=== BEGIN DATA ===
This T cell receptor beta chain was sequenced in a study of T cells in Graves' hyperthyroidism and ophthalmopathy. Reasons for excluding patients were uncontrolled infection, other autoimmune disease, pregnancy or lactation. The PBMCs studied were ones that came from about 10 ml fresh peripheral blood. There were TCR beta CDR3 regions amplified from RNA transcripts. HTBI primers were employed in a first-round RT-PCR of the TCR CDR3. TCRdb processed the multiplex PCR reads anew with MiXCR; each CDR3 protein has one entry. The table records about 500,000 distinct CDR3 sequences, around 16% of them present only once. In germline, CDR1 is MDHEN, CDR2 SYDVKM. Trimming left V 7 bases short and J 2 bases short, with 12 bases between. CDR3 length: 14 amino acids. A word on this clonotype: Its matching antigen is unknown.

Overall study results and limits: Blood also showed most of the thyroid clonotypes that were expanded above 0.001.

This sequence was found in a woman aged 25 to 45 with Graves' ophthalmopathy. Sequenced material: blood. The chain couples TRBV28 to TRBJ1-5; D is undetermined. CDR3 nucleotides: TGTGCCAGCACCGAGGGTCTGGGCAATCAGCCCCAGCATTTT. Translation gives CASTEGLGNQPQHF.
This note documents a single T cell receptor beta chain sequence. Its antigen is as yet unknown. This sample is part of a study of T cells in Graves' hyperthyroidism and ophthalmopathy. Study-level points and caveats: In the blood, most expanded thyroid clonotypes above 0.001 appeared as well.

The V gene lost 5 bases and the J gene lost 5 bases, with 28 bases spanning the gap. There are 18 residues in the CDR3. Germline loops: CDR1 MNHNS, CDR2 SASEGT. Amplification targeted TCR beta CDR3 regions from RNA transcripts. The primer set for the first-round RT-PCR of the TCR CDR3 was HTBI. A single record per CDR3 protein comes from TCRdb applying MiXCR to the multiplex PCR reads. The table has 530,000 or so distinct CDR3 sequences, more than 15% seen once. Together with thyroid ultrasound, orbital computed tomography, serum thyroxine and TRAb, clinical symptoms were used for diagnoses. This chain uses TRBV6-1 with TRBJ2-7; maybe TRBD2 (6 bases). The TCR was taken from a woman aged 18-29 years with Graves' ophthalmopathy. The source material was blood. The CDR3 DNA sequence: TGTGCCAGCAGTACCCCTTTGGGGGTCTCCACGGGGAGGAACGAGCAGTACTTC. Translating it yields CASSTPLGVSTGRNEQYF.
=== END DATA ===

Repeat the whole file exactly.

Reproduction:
This T cell receptor beta chain was sequenced in a study of T cells in Graves' hyperthyroidism and ophthalmopathy. Reasons for excluding patients were uncontrolled infection, other autoimmune disease, pregnancy or lactation. The PBMCs studied were ones that came from about 10 ml fresh peripheral blood. There were TCR beta CDR3 regions amplified from RNA transcripts. HTBI primers were employed in a first-round RT-PCR of the TCR CDR3. TCRdb processed the multiplex PCR reads anew with MiXCR; each CDR3 protein has one entry. The table records about 500,000 distinct CDR3 sequences, around 16% of them present only once. In germline, CDR1 is MDHEN, CDR2 SYDVKM. Trimming left V 7 bases short and J 2 bases short, with 12 bases between. CDR3 length: 14 amino acids. A word on this clonotype: Its matching antigen is unknown.

Overall study results and limits: Blood also showed most of the thyroid clonotypes that were expanded above 0.001.

This sequence was found in a woman aged 25 to 45 with Graves' ophthalmopathy. Sequenced material: blood. The chain couples TRBV28 to TRBJ1-5; D is undetermined. CDR3 nucleotides: TGTGCCAGCACCGAGGGTCTGGGCAATCAGCCCCAGCATTTT. Translation gives CASTEGLGNQPQHF.
This note documents a single T cell receptor beta chain sequence. Its antigen is as yet unknown. This sample is part of a study of T cells in Graves' hyperthyroidism and ophthalmopathy. Study-level points and caveats: In the blood, most expanded thyroid clonotypes above 0.001 appeared as well.

The V gene lost 5 bases and the J gene lost 5 bases, with 28 bases spanning the gap. There are 18 residues in the CDR3. Germline loops: CDR1 MNHNS, CDR2 SASEGT. Amplification targeted TCR beta CDR3 regions from RNA transcripts. The primer set for the first-round RT-PCR of the TCR CDR3 was HTBI. A single record per CDR3 protein comes from TCRdb applying MiXCR to the multiplex PCR reads. The table has 530,000 or so distinct CDR3 sequences, more than 15% seen once. Together with thyroid ultrasound, orbital computed tomography, serum thyroxine and TRAb, clinical symptoms were used for diagnoses. This chain uses TRBV6-1 with TRBJ2-7; maybe TRBD2 (6 bases). The TCR was taken from a woman aged 18-29 years with Graves' ophthalmopathy. The source material was blood. The CDR3 DNA sequence: TGTGCCAGCAGTACCCCTTTGGGGGTCTCCACGGGGAGGAACGAGCAGTACTTC. Translating it yields CASSTPLGVSTGRNEQYF.